What’s this? Apparently, while another large bicycle company pioneered using large, hollow carbon downtubes as a place to stash stuff, there wasn’t enough novelty in it to patent. Or Trek has found a way to sidestep its way round. Anyway, the upshot is that there is a removable panel beneath the bottle cage, operated by a lever, that reveals a hollow void of the downtube. Rather than leave it up to you to fill it with fun things (jackets, sausages, pumps…) Trek has made a neoprene burrito that holds just enough to get you out of trouble if you have a flat. There’s a tube, a CO2 and regulator and a pair of tyre levers, all wrapped in a neat package.

The rest of the spec has also been looked at too. The frame is now all carbon on the 9-series bikes, so all bikes at the 9.7, 9.8 and 9.9 level get full carbon front and back ends. There’s been a move to Fox 36 forks on the higher end models, something that suits where this bike is aimed.

Trek Fuel EX
Not a chance of a front mech these days, though routing will allow Di2 rear mechs
Bontrager
Bontrager Line Carbon wheels will come on the upper spec levels
GX Eagle
GX Eagle gives all the gears.

And now a few of the bikes…

Trek Fuel EX 9.8
How do you like this blue/blue fade? This is the nearly top spec Trek Fuel EX 9.8
Fuel EX5
Maybe you want a more subtle black/grey Fuel EX5?
Fuel EX7
Or a purple/black EX7?
Fuel EX8
We can see this matt-on-gloss Fuel EX8 being a hit

Pricing

Pricing is from £1,850 for the Fuel EX5 to £2800 for the EX8 and £3400 for the ‘entry’ carbon 9.8 up to a cool £8000 for the SRAM AXS equipped 9.9:

  • Trek Fuel EX 5 – £1,850
  • Trek Fuel EX 7 – £2,350
  • Trek Fuel EX 8 – £2,800
  • Trek Fuel EX 9.7 – £3,400
  • Trek Fuel EX 9.8 GX – £4,750
  • Trek Fuel EX 9.9 XO1 – £6,500
  • Trek Fuel EX 9.9 X01 AXS – £8,000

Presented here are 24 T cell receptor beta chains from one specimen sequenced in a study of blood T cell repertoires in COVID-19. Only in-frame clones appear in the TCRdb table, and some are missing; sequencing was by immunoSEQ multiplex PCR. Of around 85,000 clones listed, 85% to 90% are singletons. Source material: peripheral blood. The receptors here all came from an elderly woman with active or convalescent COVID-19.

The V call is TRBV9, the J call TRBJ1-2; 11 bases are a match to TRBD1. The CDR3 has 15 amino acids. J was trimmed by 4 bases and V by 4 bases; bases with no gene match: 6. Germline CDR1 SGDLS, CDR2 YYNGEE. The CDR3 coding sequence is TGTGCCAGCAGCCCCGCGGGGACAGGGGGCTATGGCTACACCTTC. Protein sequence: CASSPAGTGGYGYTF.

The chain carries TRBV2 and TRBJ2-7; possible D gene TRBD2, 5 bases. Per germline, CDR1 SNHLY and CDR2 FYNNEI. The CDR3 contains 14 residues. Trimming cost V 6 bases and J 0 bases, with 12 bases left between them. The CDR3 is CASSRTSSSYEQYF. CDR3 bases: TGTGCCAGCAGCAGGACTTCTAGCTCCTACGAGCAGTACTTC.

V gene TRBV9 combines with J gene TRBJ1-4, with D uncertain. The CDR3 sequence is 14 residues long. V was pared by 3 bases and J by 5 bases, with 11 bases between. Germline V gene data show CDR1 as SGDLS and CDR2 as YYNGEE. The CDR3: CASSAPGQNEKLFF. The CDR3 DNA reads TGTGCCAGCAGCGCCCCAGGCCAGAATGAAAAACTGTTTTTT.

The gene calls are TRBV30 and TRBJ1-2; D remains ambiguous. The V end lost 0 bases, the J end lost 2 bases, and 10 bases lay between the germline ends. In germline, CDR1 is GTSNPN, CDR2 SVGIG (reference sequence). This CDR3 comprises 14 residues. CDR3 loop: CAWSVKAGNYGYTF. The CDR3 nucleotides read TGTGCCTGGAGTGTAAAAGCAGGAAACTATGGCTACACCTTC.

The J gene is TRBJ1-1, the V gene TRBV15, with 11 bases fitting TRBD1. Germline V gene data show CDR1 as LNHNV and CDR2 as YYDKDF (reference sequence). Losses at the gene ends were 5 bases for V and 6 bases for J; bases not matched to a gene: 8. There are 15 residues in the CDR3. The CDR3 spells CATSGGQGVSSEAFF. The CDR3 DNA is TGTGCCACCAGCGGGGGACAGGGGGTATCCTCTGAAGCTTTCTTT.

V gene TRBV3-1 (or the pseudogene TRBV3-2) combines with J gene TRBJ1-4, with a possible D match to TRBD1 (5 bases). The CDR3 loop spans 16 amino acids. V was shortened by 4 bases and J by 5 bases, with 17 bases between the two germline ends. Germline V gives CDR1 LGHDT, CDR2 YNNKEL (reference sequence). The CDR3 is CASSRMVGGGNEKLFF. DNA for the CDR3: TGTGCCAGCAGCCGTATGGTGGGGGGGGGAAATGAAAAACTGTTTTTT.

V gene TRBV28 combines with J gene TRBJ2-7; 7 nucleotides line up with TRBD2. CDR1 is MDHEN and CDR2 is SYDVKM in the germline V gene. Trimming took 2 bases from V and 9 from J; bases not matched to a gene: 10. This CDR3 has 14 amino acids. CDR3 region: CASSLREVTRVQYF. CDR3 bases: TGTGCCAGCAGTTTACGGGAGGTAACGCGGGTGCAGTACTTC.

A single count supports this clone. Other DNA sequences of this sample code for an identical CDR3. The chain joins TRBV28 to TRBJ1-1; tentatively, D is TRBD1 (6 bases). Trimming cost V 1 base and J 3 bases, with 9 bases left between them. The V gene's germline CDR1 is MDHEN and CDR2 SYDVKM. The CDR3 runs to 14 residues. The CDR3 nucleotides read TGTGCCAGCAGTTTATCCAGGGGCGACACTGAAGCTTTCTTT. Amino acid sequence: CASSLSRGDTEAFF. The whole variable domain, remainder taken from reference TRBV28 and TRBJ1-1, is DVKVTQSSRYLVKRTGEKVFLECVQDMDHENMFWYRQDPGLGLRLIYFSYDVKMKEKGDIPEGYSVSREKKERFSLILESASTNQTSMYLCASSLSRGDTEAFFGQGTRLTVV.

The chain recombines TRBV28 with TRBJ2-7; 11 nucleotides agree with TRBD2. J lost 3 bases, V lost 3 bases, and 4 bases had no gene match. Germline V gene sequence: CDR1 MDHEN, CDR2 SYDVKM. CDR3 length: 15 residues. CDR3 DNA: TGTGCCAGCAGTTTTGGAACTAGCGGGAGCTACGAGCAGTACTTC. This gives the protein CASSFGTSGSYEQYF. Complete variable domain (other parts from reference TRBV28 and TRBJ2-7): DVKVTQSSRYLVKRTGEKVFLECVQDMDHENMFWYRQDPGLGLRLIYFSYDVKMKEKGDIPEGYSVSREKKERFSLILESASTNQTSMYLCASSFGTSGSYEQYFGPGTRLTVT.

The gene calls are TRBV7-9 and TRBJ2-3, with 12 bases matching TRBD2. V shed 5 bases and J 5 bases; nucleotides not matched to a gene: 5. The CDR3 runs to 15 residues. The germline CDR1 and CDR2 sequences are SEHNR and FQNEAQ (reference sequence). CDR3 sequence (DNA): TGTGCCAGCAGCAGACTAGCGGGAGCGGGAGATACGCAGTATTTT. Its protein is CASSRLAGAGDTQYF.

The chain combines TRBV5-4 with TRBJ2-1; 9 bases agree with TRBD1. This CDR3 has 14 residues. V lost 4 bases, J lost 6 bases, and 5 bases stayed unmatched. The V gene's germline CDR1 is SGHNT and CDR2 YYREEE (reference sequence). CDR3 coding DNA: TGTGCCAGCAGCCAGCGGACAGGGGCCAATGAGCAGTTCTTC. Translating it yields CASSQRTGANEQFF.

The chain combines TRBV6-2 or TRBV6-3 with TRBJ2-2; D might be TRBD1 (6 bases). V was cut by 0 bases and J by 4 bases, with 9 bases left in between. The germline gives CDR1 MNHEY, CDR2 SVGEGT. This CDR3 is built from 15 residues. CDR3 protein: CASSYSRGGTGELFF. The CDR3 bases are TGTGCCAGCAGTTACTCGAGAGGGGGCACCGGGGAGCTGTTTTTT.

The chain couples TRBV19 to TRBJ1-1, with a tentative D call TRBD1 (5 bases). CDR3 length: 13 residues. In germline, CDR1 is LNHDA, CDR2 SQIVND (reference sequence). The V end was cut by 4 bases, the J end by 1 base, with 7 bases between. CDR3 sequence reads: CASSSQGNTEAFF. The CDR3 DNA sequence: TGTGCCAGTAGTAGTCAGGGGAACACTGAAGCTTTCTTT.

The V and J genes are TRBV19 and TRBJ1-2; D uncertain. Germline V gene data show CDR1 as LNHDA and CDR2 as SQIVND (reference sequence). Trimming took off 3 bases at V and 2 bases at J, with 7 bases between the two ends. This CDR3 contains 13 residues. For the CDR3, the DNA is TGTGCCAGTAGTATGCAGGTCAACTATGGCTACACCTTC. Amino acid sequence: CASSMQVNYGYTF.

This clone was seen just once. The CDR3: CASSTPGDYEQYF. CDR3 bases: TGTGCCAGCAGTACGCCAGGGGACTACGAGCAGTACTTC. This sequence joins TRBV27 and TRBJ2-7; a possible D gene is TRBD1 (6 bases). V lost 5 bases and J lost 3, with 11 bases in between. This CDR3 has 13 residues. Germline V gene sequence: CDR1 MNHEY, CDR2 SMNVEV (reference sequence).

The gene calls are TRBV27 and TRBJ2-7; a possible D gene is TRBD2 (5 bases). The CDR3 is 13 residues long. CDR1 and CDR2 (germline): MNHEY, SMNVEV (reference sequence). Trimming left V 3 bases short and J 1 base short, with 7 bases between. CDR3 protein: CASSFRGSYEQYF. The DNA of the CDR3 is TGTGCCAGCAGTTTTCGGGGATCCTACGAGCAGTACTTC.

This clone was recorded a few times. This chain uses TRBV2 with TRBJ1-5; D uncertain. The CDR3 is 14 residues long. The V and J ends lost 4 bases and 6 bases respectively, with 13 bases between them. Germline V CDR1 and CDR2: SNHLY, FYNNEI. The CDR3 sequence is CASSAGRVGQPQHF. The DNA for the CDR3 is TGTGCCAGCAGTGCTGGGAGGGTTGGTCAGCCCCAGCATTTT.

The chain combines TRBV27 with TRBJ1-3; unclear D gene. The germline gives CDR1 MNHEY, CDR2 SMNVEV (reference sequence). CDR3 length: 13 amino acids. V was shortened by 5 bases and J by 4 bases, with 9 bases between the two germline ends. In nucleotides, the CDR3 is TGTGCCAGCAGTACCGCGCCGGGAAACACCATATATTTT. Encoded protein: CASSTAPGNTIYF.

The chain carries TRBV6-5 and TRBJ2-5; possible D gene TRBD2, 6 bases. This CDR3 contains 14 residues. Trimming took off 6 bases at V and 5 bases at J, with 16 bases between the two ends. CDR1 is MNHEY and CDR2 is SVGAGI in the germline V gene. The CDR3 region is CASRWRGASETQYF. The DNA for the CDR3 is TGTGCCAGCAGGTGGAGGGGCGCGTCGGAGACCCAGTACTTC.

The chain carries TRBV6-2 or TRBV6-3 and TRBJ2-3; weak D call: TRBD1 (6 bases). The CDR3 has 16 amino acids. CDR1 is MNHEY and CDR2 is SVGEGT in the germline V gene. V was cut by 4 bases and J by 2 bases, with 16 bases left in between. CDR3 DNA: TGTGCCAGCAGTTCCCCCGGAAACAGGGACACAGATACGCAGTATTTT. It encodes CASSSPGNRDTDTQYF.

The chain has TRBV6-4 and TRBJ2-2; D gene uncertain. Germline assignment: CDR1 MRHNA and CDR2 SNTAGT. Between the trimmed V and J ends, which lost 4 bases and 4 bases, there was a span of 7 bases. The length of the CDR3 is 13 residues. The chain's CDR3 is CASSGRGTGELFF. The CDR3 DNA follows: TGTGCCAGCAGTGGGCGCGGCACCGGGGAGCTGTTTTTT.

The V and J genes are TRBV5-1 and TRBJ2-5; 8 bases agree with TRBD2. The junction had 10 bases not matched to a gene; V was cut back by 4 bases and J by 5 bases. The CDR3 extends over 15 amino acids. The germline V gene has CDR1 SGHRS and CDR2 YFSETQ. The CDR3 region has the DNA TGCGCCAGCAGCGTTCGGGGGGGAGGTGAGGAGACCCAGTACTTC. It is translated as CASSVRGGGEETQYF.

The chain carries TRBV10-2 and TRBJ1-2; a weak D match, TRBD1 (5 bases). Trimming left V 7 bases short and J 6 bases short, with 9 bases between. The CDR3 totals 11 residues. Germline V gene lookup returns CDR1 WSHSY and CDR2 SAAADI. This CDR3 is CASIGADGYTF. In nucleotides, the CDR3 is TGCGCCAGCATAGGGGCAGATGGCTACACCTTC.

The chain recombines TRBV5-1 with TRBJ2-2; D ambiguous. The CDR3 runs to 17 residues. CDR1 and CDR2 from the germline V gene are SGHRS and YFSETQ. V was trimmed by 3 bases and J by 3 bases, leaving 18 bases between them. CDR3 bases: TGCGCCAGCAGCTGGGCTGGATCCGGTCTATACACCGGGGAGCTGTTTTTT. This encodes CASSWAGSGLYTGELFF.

Trek Fuel EX
Ah. Dry grass.

And that’s the new 2020 Trek Fuel EX. Check out Trek’s website for further information and ordering.


Join Us – Become a Singletrack member

If you like what we do – if you like our independence then the best way to support us is by joining us. Every penny of your membership goes back into Singletrack to pay the bills and the wages of the people who work here. No shareholders to pay, just the people who create the content you love to read and watch.


Disclosure

Chipps travel and accommodation was provided by Trek

Chipps

Singletrack Editor

Chipps wasn’t around for the dawn of mountain biking in the UK, but he likes to claim that he arrived in time for second breakfast (about the time he shows up for work, then…) starting in the bike trade in 1990 and becoming a full time mountain bike journalist at the start of 1994. Over the subsequent quarter century, he has seen mountain bike culture flourish and diversify and bike technology go from rigid steel frames to fully suspended carbon fibre (and sometimes back to rigid steel as well.)

His riding style is best described as ‘medium, wheels on the ground, trail riding’ though he’s been spotted doing everything from endurance downhill racing to 24 hour cross country racing. He favours mid-travel trail bikes and claims to be wheel-size, gear, brake and tyre agnostic. In fact, his garage spans most bicycle flavours, taking in steel hardtails, carbon trail bikes, even a mountain bike tandem, along with road, touring and gravel/cyclocross bikes.

While he’s happy to chat about bikes all day, his real interest is in the people and places that bikes can introduce you to and he talks as fondly about the trails he’s ridden and riders he’s met as the bikes that took him there.

Comments (4)

    Why does 75 look exactly the same as 66? Seat tube angle optical illusion?

    The frame burrito is a great idea, I can see this spreading to other brands (as long as Trek haven’t stolen the patent)

    Does the thru valve make much real world difference?

Leave a Reply